United States v. Bethlehem Steel Company, 215 F. Supp. 62 (D. Md. 1962)

US District Court for the District of Maryland - 215 F. Supp. 62 (D. Md. 1962)
February 13, 1962

215 F. Supp. 62 (1962)

UNITED STATES of America
v.
BETHLEHEM STEEL COMPANY.

Civ. A. No. 12888.

United States District Court D. Maryland.

February 13, 1962.

*63 Joseph D. Tydings, U. S. Atty., and Herbert Pittle, Washington, D. C., for plaintiff.

David R. Owen, and Semmes, Bowen & Semmes, Baltimore, Md., for defendant.

WINTER, District Judge.

The United States of America (Government) seeks a declaratory judgment against Bethlehem Steel Company (Bethlehem) to construe a contract between them executed as of August 15, 1941, but actually signed January 23, 1942 (the Contract), and to determine the legal effect of certain acts of the parties thereunder,[1] The Contract, negotiated and executed contemporaneously with the outbreak of World War II, provided for (a) the construction by Bethlehem of ship-repair facilities for the Navy Department (the Facilities), with reimbursement by the Government, on a site adjacent to Bethlehem's Key Highway Yard, Baltimore, Maryland, to be furnished to Bethlehem by the Government, (b) the use and occupancy of the Facilities by Bethlehem for the performance of private and Government ship-repair contracts, (c) the rent to be paid by Bethlehem, and (d) Bethlehem's right to purchase the Facilities, and the price to be paid therefor.

The controversy between the parties stems from the construction to be afforded "ART. 14. OPTIONS OF CONTRACTOR AND GOVERNMENT," which, so far as relevant, provides:

 
"(a) At any time, and from time to time, prior to the termination or expiration of the Stand-by Period, the Contractor, if it desires to purchase the Facilities, may request the Department to obtain a determination of the purchase price thereof. Within thirty (30) days after the receipt of any such request by the Department, the Navy Compensation Board shall certify such purchase price to the Department and to the Contractor. The price so certified shall be equal to the Acquisition Costs of the Facilities [undiminished by any revision under Article 11(a) (i) hereof] less depreciation on each item of the Facilities at the rate of six percent (6%) per annum from the date upon which such item was installed and available for use, to the date of the Contractor's request for the determination made hereunder, [and less the costs as determined by said Board of all repairing, reconditioning, rebuilding or replacement of items of the Facilities, or parts thereof, which the Department shall not have authorized or directed to be done under Article 11(a) (i) hereof:] Provided, however, That such price shall never be less than fifteen percent (15%) of the Acquisition Costs of the Facilities. The Contractor, for a period of thirty (30) days from the receipt of any such certification, shall have the right to purchase the Facilities at the price so certified, by making a payment to the Government of an amount equal to such price, or by giving notice to the Department of its election to purchase the same at such price and entering into a contract with the Government specifying the terms of such purchase: * * *."[2]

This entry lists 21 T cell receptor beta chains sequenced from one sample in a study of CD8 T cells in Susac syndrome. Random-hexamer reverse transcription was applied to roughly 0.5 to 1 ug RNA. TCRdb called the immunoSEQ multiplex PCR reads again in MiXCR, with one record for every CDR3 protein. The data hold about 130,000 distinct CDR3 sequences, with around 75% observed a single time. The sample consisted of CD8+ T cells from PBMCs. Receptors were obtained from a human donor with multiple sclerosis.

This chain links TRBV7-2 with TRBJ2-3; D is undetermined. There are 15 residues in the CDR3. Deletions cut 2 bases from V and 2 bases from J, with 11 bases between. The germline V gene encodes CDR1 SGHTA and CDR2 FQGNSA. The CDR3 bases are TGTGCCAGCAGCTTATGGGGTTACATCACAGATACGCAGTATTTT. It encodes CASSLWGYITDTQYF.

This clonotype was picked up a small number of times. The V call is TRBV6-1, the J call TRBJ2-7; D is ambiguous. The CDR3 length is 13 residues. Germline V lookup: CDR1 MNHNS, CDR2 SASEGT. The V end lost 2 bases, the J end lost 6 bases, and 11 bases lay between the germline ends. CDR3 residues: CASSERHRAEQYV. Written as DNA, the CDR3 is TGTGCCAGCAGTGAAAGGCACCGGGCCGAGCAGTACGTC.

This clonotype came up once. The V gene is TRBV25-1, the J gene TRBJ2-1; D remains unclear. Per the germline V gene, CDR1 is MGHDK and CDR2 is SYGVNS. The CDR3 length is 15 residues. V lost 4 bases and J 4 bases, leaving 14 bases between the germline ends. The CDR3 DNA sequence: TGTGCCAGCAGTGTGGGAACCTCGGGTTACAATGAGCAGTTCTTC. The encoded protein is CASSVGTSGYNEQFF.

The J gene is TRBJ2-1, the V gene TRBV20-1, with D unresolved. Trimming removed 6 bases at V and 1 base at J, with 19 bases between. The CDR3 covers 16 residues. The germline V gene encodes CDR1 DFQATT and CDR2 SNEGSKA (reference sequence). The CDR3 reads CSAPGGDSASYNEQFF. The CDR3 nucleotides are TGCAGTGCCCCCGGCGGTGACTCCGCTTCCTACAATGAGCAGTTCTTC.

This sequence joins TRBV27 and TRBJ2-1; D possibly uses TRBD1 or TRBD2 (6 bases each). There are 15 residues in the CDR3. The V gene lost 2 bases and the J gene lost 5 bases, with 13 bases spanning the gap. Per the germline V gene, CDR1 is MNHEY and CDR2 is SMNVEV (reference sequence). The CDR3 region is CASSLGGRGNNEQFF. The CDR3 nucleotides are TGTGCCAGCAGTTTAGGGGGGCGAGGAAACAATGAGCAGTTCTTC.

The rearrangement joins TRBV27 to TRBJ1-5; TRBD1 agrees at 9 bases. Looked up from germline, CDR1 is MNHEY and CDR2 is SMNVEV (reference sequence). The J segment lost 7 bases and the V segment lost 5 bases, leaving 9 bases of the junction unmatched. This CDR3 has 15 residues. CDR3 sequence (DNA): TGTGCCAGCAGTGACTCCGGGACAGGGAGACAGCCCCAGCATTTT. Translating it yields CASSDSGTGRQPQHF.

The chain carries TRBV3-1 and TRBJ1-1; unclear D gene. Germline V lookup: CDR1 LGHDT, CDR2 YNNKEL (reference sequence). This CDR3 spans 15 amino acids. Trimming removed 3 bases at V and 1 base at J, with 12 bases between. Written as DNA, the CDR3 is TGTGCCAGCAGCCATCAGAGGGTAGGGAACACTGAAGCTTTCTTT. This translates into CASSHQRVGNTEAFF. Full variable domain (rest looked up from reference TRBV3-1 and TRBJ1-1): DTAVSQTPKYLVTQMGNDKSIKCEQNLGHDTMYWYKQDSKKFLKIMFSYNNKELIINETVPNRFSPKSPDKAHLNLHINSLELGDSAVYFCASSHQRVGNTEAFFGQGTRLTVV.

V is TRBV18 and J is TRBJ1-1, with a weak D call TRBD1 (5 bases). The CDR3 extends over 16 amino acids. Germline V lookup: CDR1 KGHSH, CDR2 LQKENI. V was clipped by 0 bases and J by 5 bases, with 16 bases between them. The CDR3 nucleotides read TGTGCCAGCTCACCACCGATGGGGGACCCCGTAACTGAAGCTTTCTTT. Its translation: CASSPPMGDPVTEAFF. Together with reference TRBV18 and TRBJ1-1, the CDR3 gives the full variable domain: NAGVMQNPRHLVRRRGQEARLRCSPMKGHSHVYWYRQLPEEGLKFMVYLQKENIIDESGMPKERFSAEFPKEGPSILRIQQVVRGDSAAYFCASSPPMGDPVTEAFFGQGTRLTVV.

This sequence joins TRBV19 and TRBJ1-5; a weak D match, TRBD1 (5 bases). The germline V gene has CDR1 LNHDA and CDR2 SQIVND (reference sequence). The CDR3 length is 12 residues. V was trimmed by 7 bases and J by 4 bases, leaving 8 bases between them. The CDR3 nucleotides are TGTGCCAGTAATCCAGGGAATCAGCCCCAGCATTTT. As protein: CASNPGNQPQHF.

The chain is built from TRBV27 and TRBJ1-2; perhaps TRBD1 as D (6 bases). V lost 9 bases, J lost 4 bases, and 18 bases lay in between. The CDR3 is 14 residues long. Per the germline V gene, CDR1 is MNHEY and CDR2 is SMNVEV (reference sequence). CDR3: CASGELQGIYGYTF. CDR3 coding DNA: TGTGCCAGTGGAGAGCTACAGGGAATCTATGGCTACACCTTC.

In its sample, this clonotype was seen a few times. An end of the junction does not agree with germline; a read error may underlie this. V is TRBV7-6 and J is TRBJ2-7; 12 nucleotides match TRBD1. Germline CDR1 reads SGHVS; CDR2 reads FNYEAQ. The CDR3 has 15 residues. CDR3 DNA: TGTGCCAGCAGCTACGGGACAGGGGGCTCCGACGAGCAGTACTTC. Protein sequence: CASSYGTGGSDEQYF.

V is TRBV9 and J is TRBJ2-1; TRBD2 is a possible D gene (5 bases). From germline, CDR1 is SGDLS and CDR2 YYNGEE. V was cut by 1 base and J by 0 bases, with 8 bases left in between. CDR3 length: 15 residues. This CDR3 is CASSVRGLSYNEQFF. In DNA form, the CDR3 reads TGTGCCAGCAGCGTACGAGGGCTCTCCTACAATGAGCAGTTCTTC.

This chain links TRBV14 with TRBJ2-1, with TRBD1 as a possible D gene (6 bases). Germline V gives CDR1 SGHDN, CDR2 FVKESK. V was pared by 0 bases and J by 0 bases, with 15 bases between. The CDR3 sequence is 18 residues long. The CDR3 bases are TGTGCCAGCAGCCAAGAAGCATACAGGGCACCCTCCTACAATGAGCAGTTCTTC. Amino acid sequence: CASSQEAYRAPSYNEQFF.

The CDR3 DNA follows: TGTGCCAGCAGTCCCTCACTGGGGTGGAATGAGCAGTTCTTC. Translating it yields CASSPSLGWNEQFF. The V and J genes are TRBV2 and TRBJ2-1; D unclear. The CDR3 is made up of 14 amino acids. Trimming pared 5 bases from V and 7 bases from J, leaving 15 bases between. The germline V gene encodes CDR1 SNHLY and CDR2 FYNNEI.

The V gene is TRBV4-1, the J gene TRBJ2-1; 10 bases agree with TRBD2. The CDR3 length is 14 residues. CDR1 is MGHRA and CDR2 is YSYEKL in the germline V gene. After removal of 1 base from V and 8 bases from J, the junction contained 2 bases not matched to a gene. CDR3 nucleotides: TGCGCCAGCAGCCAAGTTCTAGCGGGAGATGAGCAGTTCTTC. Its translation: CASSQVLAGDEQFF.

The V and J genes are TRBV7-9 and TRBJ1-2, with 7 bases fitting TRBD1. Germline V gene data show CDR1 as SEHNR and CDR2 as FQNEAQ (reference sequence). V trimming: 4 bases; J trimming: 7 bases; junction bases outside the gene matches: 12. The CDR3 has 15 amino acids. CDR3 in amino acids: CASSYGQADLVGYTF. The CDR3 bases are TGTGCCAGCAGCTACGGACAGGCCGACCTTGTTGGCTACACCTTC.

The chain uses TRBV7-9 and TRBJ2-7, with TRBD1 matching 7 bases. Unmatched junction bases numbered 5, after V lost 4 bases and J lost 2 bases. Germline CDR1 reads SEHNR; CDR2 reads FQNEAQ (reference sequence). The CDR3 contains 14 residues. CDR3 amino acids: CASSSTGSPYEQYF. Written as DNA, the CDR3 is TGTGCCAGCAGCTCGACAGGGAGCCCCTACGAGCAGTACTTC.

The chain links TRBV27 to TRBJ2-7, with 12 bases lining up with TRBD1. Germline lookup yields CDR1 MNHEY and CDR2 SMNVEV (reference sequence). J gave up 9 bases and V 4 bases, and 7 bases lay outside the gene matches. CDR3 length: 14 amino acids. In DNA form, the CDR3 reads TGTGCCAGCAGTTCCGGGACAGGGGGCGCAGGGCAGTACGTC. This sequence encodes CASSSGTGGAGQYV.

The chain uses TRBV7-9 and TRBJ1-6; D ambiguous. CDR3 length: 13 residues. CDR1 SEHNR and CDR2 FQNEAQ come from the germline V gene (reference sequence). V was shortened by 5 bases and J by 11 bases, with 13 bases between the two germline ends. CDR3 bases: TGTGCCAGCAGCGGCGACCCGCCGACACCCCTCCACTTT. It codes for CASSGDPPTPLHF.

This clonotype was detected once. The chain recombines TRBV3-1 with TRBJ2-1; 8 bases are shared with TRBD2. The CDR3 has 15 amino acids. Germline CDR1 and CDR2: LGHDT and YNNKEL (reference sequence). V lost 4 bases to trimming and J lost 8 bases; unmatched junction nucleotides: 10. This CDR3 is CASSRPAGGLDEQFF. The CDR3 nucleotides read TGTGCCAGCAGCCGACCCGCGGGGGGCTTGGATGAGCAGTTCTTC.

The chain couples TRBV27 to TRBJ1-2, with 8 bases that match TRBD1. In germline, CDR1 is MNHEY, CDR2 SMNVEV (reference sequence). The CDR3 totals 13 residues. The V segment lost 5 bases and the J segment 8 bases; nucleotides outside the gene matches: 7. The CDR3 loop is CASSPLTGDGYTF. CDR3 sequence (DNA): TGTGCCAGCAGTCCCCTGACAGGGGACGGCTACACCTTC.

After abortive negotiations for the purchase of the Facilities in 1952-1953, *64 the Government, by letter dated August 9, 1957, advised Bethlehem of the former's interest in selling the Facilities. Bethlehem, by its letter dated August 15, 1957, replied that it desired to purchase them and requested a determination of the price in accordance with Art. 14. The Government, after first determining that it lacked the authority to perform in accordance with the terms of the option,[3] completely reversed its position and, on July 2, 1958, certified to Bethlehem a price of $781,660.72. This price was based upon the depreciated acquisition cost of the Facilities, determined as of May 15, 1958, except land, with the land included at its original acquisition cost. Bethlehem declined to pay this price because it contended that the proper price under the option was depreciated acquisition cost, including the cost of land, determined as of August 15, 1957, the date of Bethlehem's letter stating its desire to purchase. Bethlehem's computation of the correct purchase price was $477,207.00.